While it’s important to discuss what could happen, it’s equally important to discuss what has happened, and what is happening today. Cell must be extremely rare, because if it is occurring, we are not aware of it. In fact, after more than 20 years in this industry, I have never heard of a cellular jamming resulting in a burglary that was not detected. But I have heard of many cut phone lines – and more all the time. And when it comes to traditional phone lines, they are going away at a remarkable rate. The major carriers (including AT&T) have even petitioned the FCC for a “sunset” provision that will allow the carriers to stop supporting these “hard copper” phone lines. Internet alarm communication is not sufficiently reliable, as is generally agreed by the alarm industry: even ADT does not use it. And the companies who use Internet monitoring (such as Comcast) as the primary channel don’t report the loss of Internet connectivity outside the home, either through interactive monitoring or to the central station, since this loss happens all too frequently.

      That leaves cellular monitoring as the safest and most reliable method – and FrontPoint is 100% for alarm signal transmission. The exposure of cellular to being defeated is minimal, as proven by actual experience, and is expected to remain that way for the foreseeable future. Thanks again for your question.

  15. Nathan

    Although I believe the Frontpoint system is far superior, and I am a 100% satisfied customer, making the cellular connection seem flawless is misleading. Any thief can get a cell jammer, and although they are illegal, so is breaking in to someone’s house.

    • Peter M. Rogers

      Thanks, Nathan – The issue of jamming in general does come up more and more, as people get smarter about shopping for peace of mind, and gain a better understanding of the technologies offered by the alarm industry.

      There are really two issues, so let’s deal with them one by one, starting with sensor jamming. In the case of the Interlogix/GE Security sensor frequency, the company uses 319.5 mhz. This is a highly encrypted former military frequency, used in all the sensors made by the company since the 80’s. There are literally millions of these GE sensors in use, each with a unique transmitter ID. The fact is that in all those years, there has not been one instance of someone successfully jamming a sensor’s communication with the control panel. That does not make it impossible, just extremely unlikely. In addition, the Interlogix panels are equipped with jam detection, so that any effort to jam the sensor frequency would be detected and processed as an alarm event, and would be sent as such to the central monitoring station. As you can imagine, with millions of sensors in use and no documented jammings having occurred, this has not been a significant concern to date. When you consider that most burglaries are opportunistic, random acts that are increasingly committed to feed a drug habit, you can see why most alarm companies are much more worried about a $3 pair of wire cutters taking out a “traditional” system that is based on a vulnerable phone line than a smart (and rare) intruder with a jammer. Of course, FrontPoint is 100% cellular, so those wire cutters don’t worry us one bit.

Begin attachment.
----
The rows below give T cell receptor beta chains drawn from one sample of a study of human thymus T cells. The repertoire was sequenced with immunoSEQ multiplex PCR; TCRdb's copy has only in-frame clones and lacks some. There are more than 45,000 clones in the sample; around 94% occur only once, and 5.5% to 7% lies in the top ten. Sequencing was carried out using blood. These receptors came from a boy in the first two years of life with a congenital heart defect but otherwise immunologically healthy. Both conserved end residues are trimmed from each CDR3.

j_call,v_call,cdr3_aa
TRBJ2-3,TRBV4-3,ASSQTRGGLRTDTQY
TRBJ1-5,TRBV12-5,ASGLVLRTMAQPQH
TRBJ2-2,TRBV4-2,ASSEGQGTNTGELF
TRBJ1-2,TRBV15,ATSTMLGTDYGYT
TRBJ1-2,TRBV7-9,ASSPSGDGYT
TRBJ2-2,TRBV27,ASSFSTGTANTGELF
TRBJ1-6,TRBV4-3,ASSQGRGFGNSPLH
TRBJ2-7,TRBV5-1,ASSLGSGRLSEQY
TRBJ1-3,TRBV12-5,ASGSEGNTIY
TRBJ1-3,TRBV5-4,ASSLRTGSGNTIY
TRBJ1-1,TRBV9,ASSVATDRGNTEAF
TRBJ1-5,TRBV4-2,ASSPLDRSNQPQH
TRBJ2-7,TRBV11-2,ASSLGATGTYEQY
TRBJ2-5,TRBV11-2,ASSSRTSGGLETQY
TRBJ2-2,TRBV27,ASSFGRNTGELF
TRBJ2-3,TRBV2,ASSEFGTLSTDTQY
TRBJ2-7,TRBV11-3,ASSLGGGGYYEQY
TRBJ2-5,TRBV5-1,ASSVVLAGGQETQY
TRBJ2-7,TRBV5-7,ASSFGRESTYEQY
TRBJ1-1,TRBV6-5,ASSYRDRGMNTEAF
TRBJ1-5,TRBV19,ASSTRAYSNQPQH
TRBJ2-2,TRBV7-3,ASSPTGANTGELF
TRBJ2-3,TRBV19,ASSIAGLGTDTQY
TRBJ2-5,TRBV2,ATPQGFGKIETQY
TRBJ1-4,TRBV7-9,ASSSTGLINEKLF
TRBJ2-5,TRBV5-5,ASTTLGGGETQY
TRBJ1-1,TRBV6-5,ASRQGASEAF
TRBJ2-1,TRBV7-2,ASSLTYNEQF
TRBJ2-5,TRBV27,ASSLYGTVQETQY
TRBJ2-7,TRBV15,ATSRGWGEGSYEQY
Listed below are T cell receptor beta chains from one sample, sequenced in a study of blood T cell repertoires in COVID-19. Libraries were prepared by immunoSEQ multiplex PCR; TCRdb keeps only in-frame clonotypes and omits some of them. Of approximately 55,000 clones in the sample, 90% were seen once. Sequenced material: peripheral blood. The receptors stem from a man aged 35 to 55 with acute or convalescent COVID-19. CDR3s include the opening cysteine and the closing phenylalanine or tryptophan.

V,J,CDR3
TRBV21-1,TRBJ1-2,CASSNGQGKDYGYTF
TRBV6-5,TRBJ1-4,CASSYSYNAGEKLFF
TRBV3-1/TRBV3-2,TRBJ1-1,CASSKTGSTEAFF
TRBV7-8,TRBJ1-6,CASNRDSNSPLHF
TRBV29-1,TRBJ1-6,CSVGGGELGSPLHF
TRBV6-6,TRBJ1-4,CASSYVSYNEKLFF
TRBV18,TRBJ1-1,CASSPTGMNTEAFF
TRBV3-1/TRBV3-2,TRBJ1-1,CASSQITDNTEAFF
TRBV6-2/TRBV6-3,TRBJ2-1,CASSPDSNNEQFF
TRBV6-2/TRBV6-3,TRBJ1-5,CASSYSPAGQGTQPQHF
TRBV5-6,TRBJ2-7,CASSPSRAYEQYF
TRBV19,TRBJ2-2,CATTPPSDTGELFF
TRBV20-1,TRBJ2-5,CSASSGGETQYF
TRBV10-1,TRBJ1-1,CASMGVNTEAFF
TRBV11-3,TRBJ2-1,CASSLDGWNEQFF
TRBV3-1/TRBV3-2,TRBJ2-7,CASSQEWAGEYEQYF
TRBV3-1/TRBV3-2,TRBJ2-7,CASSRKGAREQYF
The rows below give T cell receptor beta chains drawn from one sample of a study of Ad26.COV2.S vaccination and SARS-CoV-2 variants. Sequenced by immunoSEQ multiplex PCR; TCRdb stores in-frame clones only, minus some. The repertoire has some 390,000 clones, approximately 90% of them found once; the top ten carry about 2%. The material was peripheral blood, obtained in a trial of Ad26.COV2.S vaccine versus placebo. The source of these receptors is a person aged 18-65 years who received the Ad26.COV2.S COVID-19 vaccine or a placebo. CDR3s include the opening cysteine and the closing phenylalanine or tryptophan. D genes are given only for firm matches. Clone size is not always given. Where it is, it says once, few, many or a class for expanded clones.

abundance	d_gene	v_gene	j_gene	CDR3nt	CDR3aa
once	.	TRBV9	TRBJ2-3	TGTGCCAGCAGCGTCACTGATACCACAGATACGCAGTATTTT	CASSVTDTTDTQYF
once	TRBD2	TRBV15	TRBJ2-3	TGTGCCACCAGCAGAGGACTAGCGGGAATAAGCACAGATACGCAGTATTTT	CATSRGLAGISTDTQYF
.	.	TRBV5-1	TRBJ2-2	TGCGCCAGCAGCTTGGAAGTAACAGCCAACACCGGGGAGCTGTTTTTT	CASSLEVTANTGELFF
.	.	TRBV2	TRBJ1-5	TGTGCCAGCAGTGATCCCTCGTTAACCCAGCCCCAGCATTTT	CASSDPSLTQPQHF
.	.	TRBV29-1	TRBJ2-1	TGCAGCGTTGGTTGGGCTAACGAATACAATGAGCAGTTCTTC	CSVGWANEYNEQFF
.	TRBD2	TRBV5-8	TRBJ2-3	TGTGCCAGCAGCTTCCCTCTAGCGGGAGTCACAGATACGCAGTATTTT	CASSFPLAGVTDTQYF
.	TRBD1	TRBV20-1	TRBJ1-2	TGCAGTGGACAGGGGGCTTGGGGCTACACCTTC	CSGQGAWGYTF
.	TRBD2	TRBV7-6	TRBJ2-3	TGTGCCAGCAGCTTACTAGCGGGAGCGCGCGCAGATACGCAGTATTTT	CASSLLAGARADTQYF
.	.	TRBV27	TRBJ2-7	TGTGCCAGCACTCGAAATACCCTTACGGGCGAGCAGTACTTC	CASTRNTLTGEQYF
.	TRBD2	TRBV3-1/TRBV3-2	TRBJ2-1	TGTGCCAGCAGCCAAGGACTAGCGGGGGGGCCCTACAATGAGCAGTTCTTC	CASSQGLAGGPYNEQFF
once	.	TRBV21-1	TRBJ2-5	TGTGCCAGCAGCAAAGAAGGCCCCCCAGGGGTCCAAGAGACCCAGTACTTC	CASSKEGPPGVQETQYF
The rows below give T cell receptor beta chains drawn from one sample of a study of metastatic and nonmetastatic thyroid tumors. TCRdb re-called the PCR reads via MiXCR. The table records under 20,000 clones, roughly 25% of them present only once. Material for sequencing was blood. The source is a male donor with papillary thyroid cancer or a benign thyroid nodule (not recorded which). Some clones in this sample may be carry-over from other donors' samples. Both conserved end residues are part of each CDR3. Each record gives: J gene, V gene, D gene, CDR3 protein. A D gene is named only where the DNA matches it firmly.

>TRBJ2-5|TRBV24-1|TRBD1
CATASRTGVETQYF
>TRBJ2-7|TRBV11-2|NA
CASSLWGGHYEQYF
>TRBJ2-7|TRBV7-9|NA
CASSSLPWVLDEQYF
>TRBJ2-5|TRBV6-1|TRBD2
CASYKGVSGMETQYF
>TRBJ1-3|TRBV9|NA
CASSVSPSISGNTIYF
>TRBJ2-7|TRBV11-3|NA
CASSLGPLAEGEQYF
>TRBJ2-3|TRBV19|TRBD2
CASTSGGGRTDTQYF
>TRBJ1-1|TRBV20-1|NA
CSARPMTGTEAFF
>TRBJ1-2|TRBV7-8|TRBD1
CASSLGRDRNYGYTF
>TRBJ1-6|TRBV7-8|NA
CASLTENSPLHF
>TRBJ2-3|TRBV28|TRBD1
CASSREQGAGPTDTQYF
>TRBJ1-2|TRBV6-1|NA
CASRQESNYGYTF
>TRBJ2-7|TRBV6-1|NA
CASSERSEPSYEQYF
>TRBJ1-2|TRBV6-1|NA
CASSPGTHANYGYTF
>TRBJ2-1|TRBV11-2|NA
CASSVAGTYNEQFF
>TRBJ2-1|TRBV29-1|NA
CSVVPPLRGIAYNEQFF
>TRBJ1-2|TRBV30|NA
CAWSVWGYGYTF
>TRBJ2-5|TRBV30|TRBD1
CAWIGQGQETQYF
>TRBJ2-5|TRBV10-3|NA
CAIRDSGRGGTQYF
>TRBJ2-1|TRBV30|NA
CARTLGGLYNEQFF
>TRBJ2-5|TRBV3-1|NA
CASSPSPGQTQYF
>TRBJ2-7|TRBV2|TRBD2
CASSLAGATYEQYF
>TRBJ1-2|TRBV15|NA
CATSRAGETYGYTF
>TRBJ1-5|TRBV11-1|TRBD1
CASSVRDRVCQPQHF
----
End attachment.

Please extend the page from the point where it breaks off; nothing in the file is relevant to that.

That brings us to the second issue, and your point: cell jamming. There are cell jamming devices that (though illegal) are not so hard to come by. However, the inexpensive ones have relatively short range, so customers following our instructions on panel placement should have little to worry about. I’m not sure how the average burglar would know that the home has a cellular system to begin with – it’s not as if the meth user who fits the standard burglar profile spends much time on our web site, or those of our competitors. Much more likely is that the burglar will have the wire cutters mentioned above, which will still take out most alarm systems in use today. The smart guy in the black outfit that we see in the movies or on TV who might have a jammer is more likely targeting specific items and much higher value properties that invariably have special security systems.

      While it’s important to discuss what could happen, it’s equally important to discuss what has happened, and what is happening today. Cell must be extremely rare, because if it is occurring, we are not aware of it. In fact, after more than 20 years in this industry, I have never heard of a cellular jamming resulting in a burglary that was not detected. But I have heard of many cut phone lines – and more all the time. And when it comes to traditional phone lines, they are going away at a remarkable rate. The major carriers (including AT&T) have even petitioned the FCC for a “sunset” provision that will allow the carriers to stop supporting these “hard copper” phone lines. Internet alarm communication is not sufficiently reliable, as is generally agreed by the alarm industry: even ADT does not use it. And the companies who use Internet monitoring (such as Comcast) as the primary channel don’t report the loss of Internet connectivity outside the home, either through interactive monitoring or to the central station, since this loss happens all too frequently.

      That leaves cellular monitoring as the safest and most reliable method – and FrontPoint is 100% for alarm signal transmission. The exposure of cellular to being defeated is minimal, as proven by actual experience, and is expected to remain that way for the foreseeable future. Thanks again for your question.